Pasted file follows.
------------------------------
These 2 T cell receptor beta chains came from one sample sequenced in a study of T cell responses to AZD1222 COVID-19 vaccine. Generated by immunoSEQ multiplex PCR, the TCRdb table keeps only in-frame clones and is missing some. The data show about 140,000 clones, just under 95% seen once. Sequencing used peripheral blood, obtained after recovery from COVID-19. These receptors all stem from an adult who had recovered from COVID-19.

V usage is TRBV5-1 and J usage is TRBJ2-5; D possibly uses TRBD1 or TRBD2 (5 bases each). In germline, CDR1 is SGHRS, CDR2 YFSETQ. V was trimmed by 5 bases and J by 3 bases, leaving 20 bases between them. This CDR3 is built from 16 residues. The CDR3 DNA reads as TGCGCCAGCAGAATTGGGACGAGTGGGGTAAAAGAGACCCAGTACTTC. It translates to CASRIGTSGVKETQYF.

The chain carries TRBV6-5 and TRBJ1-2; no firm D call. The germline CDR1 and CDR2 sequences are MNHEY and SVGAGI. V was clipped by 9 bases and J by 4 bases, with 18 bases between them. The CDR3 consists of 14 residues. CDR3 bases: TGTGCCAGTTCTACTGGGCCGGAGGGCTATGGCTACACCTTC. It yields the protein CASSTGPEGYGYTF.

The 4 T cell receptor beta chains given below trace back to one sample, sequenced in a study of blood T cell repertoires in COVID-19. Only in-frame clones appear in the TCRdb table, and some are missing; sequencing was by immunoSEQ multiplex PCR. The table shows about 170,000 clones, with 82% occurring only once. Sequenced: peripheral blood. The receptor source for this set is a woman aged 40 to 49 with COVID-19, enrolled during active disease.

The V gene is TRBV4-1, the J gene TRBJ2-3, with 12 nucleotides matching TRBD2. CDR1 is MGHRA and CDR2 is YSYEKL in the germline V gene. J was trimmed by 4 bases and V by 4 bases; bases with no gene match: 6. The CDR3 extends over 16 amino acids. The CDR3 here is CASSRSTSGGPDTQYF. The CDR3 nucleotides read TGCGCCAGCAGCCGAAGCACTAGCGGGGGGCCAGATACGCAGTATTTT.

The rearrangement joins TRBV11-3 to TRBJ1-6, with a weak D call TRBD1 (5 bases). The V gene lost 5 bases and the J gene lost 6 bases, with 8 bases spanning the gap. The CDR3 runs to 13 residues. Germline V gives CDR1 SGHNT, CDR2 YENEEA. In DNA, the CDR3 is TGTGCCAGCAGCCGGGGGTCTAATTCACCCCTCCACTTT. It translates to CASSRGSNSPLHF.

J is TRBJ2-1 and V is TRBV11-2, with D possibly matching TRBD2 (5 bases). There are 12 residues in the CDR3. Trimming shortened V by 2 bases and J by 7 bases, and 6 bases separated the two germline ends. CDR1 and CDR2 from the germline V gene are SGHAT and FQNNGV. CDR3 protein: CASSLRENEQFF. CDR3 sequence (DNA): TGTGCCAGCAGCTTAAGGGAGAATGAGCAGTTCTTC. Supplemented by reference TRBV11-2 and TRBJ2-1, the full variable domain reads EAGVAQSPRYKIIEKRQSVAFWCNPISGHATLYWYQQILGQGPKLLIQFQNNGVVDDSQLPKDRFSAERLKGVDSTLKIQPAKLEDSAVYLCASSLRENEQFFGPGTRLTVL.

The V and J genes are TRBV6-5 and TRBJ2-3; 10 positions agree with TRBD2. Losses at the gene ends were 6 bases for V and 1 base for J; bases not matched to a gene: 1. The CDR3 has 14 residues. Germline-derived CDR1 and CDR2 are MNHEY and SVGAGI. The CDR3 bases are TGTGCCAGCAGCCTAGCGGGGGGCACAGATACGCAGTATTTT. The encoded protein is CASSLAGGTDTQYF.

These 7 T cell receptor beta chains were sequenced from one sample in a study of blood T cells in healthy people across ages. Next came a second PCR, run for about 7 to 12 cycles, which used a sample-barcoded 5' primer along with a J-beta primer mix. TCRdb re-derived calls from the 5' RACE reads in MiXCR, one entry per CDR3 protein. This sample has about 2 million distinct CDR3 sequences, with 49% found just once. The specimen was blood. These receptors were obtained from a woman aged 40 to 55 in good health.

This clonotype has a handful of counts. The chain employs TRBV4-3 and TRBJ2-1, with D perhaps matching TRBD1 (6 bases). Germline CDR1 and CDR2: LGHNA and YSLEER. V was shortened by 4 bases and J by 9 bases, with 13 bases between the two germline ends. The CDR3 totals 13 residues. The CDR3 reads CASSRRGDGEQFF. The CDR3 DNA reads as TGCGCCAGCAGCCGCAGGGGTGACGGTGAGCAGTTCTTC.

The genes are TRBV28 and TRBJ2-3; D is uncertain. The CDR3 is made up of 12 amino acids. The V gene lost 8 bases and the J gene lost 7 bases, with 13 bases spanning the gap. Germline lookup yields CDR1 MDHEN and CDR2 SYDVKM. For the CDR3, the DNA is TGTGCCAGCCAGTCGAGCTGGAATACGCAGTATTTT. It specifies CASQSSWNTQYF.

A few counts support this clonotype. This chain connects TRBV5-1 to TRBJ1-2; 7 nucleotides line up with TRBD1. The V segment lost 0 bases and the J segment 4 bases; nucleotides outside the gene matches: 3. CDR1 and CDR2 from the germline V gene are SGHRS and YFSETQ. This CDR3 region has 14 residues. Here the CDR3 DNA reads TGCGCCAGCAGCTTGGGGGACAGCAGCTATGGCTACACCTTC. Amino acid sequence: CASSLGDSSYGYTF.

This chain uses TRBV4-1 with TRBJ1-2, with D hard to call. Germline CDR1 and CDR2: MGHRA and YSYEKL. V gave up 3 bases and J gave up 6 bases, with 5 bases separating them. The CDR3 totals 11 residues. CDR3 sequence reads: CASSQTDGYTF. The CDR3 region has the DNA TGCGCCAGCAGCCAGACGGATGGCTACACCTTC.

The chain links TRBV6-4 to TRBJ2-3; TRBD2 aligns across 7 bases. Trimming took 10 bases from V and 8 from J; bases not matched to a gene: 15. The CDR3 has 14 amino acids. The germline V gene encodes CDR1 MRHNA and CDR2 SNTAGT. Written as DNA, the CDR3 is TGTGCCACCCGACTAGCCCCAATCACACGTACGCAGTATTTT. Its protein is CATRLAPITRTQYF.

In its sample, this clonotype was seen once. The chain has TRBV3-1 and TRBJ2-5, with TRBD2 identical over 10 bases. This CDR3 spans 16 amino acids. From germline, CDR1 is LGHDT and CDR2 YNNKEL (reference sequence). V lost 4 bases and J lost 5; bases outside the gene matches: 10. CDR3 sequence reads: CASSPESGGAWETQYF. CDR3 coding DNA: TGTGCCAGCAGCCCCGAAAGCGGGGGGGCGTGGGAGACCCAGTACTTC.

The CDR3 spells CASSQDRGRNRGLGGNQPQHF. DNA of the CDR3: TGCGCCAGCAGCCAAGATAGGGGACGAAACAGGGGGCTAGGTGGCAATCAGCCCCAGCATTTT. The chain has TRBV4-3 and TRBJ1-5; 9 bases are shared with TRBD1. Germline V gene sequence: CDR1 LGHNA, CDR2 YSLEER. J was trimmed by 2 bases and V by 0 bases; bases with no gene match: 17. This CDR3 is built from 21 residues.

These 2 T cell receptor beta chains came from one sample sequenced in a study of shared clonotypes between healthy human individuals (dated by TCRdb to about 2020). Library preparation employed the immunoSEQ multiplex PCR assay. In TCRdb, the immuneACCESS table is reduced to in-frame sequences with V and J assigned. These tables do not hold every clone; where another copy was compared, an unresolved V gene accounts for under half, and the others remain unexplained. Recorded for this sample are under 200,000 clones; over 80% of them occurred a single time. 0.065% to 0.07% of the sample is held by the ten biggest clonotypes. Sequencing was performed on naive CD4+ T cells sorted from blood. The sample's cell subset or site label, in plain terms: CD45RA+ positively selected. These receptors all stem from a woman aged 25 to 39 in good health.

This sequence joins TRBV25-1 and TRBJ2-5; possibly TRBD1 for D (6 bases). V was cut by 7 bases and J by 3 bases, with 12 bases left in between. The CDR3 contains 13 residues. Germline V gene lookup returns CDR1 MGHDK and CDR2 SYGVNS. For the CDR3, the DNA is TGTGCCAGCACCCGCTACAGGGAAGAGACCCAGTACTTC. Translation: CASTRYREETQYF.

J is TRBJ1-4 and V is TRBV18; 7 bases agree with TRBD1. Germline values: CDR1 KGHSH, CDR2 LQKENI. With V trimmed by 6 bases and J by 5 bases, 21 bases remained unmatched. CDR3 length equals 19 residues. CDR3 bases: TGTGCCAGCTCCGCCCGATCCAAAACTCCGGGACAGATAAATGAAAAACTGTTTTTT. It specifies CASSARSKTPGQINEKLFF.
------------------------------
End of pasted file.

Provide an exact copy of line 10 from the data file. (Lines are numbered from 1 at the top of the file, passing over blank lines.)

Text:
This clonotype has a handful of counts. The chain employs TRBV4-3 and TRBJ2-1, with D perhaps matching TRBD1 (6 bases). Germline CDR1 and CDR2: LGHNA and YSLEER. V was shortened by 4 bases and J by 9 bases, with 13 bases between the two germline ends. The CDR3 totals 13 residues. The CDR3 reads CASSRRGDGEQFF. The CDR3 DNA reads as TGCGCCAGCAGCCGCAGGGGTGACGGTGAGCAGTTCTTC.